Saving 'Mac' The Koala From Starvation & Skin Disease

The population of koalas has been declining in NSW for years due to urban expansion, habitat loss, disease, vehicle strike and predation by dogs. It’s no wonder the Australian Federal Government listed these sleepy, native marsupials as ‘vulnerable species’.

A young male koala was nearly dead when he was discovered at the bottom of a tree at Minto last weekend. He was transported to Sydney’s Animal Referral Hospital where he is currently being treated and recovering slowly.

 ARH’s exotics veterinarian Dr Jayne Weller says the koala, who the hospital staff named ‘Mac’, arrived suffering from multiple problems.

“Mac was very cold, dehydrated and unresponsive,” she explains. “We provided the medical attention he needed to stabilise him and ran some tests which showed low blood sugar and Sarcoptic Mange, a painful and highly contagious skin condition (caused by the Sarcoptes scabiei mite) transmitted by dogs and foxes. With bushland areas backing up against suburban areas, it’s clear our rapid sprawl of city life is having an impact on the animals’ environment.”

Mac had mange on his feet, hands, face and arms. This would have made it painful to climb and hang on to branches and consequently affected his ability to eat a specific diet of eucalyptus leaves, causing him to become weaker and weaker from starvation, explains Dr Weller.

Mac’s size are around 13kgs – Mac weighed only 9kgs, she adds. After a couple of days of fluids and treatment at the ARH, Mac is finally able to lift up his head and show a bit of activity. He woke up briefly on Wednesday to find his arms wrapped around a large bouquet of eucalyptus leaves from his very own neighbourhood – hand-picked by Dr Weller on the way to work that morning.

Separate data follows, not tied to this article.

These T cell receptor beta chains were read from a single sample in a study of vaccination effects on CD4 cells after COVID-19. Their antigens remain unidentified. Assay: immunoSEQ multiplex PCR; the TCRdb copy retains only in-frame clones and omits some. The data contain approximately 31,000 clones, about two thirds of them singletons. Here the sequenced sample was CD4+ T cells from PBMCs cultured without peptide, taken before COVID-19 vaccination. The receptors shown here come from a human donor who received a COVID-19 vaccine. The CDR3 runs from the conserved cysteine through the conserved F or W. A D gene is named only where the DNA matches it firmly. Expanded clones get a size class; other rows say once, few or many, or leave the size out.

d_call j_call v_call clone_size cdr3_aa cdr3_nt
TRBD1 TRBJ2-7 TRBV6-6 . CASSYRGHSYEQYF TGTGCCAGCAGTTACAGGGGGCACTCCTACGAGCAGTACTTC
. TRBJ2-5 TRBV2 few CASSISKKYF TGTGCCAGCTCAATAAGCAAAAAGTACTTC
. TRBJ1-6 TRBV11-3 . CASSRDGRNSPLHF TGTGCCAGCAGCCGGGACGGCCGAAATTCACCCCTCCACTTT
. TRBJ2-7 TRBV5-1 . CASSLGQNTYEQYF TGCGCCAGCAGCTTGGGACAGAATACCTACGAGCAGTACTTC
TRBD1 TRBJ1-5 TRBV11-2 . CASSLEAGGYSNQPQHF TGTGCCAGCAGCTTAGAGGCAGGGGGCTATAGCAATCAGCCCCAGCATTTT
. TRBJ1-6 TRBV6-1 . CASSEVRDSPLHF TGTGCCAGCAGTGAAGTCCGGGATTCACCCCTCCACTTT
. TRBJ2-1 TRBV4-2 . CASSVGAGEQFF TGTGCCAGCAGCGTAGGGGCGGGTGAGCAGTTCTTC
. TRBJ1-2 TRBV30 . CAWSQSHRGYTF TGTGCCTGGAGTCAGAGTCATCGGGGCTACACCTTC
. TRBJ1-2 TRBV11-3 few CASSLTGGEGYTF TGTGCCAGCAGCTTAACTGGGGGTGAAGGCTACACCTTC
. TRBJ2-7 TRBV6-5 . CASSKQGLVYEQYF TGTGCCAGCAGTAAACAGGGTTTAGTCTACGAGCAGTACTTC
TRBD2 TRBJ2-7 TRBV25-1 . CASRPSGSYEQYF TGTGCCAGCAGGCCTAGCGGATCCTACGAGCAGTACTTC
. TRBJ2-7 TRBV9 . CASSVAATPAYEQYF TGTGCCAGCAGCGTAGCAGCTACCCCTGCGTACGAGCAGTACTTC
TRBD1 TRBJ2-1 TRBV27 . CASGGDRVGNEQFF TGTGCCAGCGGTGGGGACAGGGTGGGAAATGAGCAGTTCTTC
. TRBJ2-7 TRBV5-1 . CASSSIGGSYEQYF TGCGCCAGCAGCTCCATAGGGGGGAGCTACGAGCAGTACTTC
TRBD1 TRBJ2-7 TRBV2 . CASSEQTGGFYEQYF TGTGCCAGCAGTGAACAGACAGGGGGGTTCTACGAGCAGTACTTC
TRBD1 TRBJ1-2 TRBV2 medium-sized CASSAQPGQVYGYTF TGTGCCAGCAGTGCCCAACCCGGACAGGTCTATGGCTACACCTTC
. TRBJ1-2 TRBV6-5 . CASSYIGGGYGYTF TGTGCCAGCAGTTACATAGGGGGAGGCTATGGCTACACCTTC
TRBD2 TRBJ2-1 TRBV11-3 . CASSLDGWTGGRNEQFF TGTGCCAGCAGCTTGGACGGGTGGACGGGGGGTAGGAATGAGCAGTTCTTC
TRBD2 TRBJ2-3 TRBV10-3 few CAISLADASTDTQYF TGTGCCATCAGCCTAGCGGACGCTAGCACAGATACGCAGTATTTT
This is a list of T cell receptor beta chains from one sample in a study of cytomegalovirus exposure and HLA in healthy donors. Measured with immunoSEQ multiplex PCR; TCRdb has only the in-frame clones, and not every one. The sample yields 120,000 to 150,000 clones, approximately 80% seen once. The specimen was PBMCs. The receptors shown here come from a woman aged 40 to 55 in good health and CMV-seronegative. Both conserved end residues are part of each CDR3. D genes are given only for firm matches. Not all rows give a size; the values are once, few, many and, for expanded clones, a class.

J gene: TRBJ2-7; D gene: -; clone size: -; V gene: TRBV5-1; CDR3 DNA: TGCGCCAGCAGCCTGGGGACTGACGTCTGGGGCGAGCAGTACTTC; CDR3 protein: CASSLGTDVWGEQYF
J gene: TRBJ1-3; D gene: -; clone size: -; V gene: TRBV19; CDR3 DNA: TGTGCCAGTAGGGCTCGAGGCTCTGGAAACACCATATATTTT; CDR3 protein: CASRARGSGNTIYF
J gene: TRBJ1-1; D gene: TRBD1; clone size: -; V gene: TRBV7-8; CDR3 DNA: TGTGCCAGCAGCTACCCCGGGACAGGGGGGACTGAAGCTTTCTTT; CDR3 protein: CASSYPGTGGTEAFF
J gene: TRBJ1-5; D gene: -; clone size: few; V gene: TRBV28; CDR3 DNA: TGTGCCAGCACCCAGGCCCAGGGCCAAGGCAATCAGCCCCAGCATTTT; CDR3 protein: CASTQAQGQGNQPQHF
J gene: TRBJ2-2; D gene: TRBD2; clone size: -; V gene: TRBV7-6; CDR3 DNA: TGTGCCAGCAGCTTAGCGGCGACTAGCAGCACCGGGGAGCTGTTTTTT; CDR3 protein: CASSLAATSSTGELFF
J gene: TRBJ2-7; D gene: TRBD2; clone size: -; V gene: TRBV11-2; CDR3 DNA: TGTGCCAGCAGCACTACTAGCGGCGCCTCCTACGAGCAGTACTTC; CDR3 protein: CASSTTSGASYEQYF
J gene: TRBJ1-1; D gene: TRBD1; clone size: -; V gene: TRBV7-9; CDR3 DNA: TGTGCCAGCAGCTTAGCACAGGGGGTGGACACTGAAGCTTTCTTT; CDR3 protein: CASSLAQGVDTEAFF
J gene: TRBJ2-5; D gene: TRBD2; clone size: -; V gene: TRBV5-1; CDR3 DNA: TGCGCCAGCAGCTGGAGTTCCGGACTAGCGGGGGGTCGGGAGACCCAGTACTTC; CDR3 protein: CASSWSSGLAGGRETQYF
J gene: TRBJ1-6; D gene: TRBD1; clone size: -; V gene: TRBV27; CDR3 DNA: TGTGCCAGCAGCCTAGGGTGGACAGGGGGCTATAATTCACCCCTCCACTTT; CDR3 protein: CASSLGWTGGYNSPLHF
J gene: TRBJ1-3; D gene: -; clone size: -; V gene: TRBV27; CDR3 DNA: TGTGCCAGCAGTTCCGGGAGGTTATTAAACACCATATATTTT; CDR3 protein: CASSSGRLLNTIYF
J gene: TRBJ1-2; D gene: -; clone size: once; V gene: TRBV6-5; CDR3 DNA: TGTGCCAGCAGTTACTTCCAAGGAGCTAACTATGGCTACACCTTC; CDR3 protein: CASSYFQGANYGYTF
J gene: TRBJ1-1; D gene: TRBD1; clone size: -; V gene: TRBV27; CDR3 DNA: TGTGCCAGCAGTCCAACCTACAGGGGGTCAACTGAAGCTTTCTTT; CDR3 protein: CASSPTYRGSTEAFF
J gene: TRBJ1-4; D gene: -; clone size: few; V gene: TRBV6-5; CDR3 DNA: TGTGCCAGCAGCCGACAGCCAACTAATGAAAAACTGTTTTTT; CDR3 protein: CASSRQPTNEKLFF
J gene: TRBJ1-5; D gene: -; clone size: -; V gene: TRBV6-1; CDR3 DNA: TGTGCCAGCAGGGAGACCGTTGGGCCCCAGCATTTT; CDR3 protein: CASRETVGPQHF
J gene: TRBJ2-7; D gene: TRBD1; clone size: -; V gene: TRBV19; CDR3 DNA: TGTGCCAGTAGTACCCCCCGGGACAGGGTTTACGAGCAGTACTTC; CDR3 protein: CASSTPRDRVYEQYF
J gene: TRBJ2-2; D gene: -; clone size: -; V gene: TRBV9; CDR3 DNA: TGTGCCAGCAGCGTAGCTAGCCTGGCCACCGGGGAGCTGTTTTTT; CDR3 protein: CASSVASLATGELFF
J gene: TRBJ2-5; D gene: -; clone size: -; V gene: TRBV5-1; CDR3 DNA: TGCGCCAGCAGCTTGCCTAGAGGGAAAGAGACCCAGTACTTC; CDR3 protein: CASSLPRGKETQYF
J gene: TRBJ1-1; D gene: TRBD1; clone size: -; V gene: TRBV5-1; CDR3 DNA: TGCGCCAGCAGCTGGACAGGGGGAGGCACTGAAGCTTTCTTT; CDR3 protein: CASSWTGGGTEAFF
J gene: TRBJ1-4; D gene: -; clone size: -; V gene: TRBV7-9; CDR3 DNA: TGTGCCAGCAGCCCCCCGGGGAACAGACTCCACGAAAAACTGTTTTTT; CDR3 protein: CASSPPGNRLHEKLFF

“Caring for a koala is labour intensive. They need a variety of eucalyptus leaves. We’re confident Mac will continue to improve with the Animal Referral Hospital’s 24-hour care and soon be picking his own leaves! It takes me too long!” she laughs.

Dr Weller says koalas move around a lot at this time of year so it’s important to look out for them. She advises anyone who finds an injured koala to contact WIRES (NSW Wildlife Information, Rescue and Education) on 1300 094 737.

WIRES now has a free Rescue APP to get instant mobile access to wildlife advice and rescue assistance from WIRES Rescue Team 7 days a week. Visit for more information.

For more information about the federal government listing of koalas in NSW - click here.


Thanks to VETtalk TV for this video interview with Dr Jayne Weller.



Media interviews:

Troy James, General Manager

Animal Referral Hospital


M 0410 647 974/ W 02 9199 8983


Dr Jayne Weller, Exotics Veterinarian

Animal Referral Hospital

M 0404 273 013


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